Perhaps you see where this is going. No matter how far into my memory I dug, I could only remember one or two bars of “Salt Creek,” after which it would morph into “Red Haired Boy,” a tune I’ve known much longer and have taught many more times. Finally I had to give up on “Salt Creek” and teach a different tune. Embarrassing, and wasteful of the student’s time. Darn it.

After she left, I looked up “Salt Creek” on YouTube. The first video I found was an excellent one of guitarist Doc Watson. I didn’t need it to be a fiddler in the video, since my goal was just to remember how the tune went in order to jog my muscle memory of how to play it. Forty seconds into the video, I was ready to notate the song.

 

 

The moral of this story for you.

Given a choice between learning a tune by ear or learning it from sheet music, do you have a strong preference? If you do, I highly recommend putting some time into getting more comfortable with the thing you avoid.

 

Consider some pros and cons of each method, using my “Salt Creek” story as an example:

Learning the tune by ear meant…

…I could pick it up in the moment from musicians around me in a casual setting, instead of being limited by the lack of available sheet music. I didn’t have to sit glumly watching everyone else play a tune I didn’t know.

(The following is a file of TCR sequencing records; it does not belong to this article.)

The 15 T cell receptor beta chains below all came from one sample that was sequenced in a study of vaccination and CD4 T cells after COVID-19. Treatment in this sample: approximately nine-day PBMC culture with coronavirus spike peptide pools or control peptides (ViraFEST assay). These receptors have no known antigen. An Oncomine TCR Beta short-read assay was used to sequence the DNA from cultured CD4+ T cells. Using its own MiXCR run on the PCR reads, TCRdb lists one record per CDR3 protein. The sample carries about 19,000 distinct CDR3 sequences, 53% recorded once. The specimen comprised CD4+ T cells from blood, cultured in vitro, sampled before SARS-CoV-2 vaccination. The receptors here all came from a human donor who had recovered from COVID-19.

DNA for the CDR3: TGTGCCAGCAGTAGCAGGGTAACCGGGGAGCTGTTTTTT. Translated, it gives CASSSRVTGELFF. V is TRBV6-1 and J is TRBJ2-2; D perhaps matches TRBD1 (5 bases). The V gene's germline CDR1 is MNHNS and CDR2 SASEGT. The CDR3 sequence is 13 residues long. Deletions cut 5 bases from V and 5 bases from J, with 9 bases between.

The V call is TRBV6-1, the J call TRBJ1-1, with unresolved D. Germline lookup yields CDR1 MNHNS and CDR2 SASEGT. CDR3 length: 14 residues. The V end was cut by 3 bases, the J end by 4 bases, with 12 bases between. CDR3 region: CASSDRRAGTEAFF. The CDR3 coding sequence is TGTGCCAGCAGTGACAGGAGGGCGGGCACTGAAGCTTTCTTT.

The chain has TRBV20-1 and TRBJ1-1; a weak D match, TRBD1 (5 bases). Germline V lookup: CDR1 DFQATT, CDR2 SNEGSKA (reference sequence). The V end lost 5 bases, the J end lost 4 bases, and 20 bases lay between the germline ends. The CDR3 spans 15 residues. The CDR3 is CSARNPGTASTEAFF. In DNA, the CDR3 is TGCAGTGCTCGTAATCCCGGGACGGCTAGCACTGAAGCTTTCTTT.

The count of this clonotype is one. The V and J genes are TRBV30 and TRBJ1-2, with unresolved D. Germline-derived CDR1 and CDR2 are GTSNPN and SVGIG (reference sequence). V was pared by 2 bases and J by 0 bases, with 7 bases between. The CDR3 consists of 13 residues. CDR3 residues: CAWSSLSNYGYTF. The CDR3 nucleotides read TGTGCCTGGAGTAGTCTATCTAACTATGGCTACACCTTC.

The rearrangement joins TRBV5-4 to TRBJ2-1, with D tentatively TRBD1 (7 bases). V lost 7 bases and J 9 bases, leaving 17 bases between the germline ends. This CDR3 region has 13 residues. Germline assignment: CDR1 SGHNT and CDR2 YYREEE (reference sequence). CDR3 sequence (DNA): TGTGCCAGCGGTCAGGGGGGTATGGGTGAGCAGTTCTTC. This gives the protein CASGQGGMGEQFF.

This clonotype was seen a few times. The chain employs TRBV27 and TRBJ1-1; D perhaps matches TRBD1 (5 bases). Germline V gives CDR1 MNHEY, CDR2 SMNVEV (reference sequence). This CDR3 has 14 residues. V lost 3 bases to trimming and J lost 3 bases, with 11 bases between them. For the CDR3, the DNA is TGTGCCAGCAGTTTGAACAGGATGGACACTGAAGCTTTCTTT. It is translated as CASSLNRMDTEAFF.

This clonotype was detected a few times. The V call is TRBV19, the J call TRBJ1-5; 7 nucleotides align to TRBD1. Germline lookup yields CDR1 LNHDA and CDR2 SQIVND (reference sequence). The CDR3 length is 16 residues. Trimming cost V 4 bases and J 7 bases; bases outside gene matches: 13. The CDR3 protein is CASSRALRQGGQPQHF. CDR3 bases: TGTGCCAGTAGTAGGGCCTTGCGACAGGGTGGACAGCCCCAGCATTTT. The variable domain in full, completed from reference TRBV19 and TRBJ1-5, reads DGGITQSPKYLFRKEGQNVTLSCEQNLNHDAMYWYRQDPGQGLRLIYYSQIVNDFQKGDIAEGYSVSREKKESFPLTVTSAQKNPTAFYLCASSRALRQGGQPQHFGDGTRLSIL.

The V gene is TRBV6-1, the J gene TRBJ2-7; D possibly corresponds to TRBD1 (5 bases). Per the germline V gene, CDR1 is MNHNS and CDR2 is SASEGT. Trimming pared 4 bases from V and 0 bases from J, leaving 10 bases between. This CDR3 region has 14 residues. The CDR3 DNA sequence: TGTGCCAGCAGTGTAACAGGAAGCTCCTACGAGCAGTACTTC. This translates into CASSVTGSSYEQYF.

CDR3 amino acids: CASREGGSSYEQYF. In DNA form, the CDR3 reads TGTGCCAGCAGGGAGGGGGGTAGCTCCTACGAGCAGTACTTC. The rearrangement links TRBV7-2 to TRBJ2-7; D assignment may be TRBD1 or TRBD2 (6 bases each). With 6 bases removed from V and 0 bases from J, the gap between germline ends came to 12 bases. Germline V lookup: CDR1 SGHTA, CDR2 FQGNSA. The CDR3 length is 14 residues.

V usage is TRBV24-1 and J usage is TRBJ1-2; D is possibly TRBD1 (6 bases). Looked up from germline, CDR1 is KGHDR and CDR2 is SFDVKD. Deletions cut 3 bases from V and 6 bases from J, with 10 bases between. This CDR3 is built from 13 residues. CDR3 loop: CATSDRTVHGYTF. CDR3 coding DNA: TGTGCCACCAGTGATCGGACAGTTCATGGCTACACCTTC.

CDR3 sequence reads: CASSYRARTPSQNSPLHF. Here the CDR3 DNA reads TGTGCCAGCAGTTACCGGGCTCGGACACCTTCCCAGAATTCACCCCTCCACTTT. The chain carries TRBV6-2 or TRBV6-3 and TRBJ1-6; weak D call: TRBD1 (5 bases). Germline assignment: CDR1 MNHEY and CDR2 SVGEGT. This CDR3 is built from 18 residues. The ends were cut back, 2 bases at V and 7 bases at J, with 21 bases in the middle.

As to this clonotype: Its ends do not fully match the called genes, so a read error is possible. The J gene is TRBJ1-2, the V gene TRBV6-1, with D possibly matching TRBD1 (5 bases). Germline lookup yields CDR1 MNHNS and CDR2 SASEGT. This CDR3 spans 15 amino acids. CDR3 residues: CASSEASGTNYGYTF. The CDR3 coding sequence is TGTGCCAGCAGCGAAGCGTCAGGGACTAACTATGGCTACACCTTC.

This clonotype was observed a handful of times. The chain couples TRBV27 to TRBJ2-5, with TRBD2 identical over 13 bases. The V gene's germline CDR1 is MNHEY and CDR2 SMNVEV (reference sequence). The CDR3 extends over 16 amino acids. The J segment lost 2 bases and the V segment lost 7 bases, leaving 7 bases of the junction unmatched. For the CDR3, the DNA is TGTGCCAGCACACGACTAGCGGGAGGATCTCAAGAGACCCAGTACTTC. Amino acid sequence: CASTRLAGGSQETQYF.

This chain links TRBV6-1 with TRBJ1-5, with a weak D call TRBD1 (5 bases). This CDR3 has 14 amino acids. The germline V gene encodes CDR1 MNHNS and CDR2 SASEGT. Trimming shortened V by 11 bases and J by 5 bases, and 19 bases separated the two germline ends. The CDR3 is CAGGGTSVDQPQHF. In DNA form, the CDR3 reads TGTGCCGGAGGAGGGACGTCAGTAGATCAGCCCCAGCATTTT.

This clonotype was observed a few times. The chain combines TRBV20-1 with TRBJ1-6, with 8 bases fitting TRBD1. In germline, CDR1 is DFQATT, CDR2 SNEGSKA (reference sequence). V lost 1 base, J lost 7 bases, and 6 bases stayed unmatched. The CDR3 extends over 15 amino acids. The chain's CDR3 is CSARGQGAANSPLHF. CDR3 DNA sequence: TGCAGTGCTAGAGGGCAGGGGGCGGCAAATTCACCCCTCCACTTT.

…my version fit the way my friends were playing the tune. Sometimes if you learn a tune from sheet music, you’ll find that the people you around you know it radically differently, to the point that it can be difficult to play it together. This is especially true if you and the person who notated the tune are in different parts of the country or world.

…I didn’t need to learn from another fiddle player or from fiddle-specific sheet music. I don’t remember who first taught me the tune, but it was probably a banjo, guitar or mandolin player, since I am usually the only fiddle player in a given band or jam group.

…once I’d learned it, it was forever in my muscle memory (somewhere). It is much, much easier to memorize a tune learned by ear—in fact, if you can’t yet play from memory a tune you’re learning by ear, you haven’t learned finished learning it. On the other hand, to learn a tune from sheet music, then memorize it, is a two-step process. Most people don’t really complete the second step for the majority of the tunes they learn this way, so as time passes tunes are more likely to pass out of memory entirely.

But did learning “Salt Creek” by ear help me call up the tune when I needed it? Clearly, it did not. So having it in a book would have been super handy.